The main reason the reborn ragtop lasted no longer was that the all-new 1986 Eldorado proved too small to make into a practical convertible. Shrunk to a 108-inch wheelbase in a second-wave GM downsizing effort (along with the still-related Toronado and Riviera), it was the trimmest, handiest Eldo ever: 16 inches shorter and over 300 pounds lighter than the '85. Transverse engine mounting, unit construction, and a new four-wheel coil/strut suspension with transverse rear leaf spring saved weight and improved rigidity while preserving most of the previous generations interior space, and handling benefitted from a switch to rack-and-pinion steering. But buyers didn't take to the smaller size -- or to the styling, which for all its Cadillac hallmarks was uncomfortably like that of some lesser GM cars. Production plunged two-thirds, then sank to a dismal 17,775 in 20th-anniversary 1987, the lowest ever for a front-drive Eldo.
A downsized E-body Eldo was designed, according to Cadillac, for "sporty elegance, and sheer driving pleasure." Buick Riviera and Olds Toronado rode the same chassis, but neither of them offered what Eldo had: a transverse-mounted V-8 under the hood. Like the similar Seville, the new Eldo was more than 16 in. shorter than its predecessor. On the down side, both of them now looked a little too much alike, lacking the special styling qualities that had set both apart in previous incarnations.
Eldorado's side marker lamps were set into the bodyside moldings at front and rear, with "Eldorado" script just ahead of the front wheel. A wreath-and-crest was on the wide rear pillar. At the rear were vertical taillamps, with vertical rectangular backup lights alongside the license plate. Along with the altered body came the demise of the Eldo convertible (for the second time in a decade).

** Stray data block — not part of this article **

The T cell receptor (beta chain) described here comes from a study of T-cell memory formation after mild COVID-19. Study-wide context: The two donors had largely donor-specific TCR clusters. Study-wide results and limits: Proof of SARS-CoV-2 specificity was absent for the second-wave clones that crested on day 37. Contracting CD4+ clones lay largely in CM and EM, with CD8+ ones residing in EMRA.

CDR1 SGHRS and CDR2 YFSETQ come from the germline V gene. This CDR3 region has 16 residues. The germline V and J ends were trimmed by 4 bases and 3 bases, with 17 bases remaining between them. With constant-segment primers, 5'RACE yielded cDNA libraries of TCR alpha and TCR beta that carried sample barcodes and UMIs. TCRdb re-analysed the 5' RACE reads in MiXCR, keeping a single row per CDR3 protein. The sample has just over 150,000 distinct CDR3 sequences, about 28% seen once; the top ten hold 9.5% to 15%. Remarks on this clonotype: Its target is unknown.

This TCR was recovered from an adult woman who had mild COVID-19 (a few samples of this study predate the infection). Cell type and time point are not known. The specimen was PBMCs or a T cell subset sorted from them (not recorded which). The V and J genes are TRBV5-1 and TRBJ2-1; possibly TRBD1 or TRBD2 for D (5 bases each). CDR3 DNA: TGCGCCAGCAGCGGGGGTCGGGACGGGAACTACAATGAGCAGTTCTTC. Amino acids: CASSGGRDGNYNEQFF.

To improve rust resistance, all body panels (except the roof) were two-sided galvanized metal. Flush composite headlamps held both high- and low-beam bulbs. The fully independent suspension used a fiberglass transverse single leaf spring in the back. A new digital instrument cluster included a tachometer and engine gauges in a "driver information center." Standard equipment included
Eldorado's Biarritz package included
Inside luxuries included
American walnut wood found a place on the steering wheel, console, door trim and instrument panel. An optional touring suspension package (Goodyear Eagle GT high-performance P215/60R15 tires, rear stabilizer bar, stiffer front stabilizer bar and specially-tuned components) offered a firmer, better-controlled ride but included no special graphics or ornamentation.
|Model||Series Number||Body/Style Number||Body Type||Seating||Factory Price||Shipping Weight||Production Total|
|Eldorado (V-8)||6E||L57||2-door Coupe||5||$24,251||3291 lb||21,342|
|Type||90-degree, overhead valve V-8. Cast iron block and head.|
|Displacement||249 cu. in. (4.1 liters|
|Bore & stroke||3.47 x 3.31 in.|
|Brake horsepower||130 at 4200 R.P.M.|
|Torque||200 lbs.-ft. at 2200 R.P.M.|
|Main Bearings||Five main bearings|
|Valve Lifters||Hydraulic valve lifters|
|Overall length||188.2 in.|
|Front Tread||59.9 in.|
|Rear Tread||59.9 in.|
|Transmission||Four-speed (THM440-T4) automatic|
|Gear ratios||(1st) 2.92:1; (2nd) 1.57:1; (3rd) 1.00:1; (4th) 0.70:1: (Rev) 2.38:1|
|Standard final drive ratio||2.97:1|
|Steering||power rack and pinion|
|Front suspension||MacPherson struts with dual path mounts, coil springs and stabilizer bar|
|Rear suspension||independent with transverse leaf spring, struts, electronic level control|
|Fuel tank||18.0 gal.|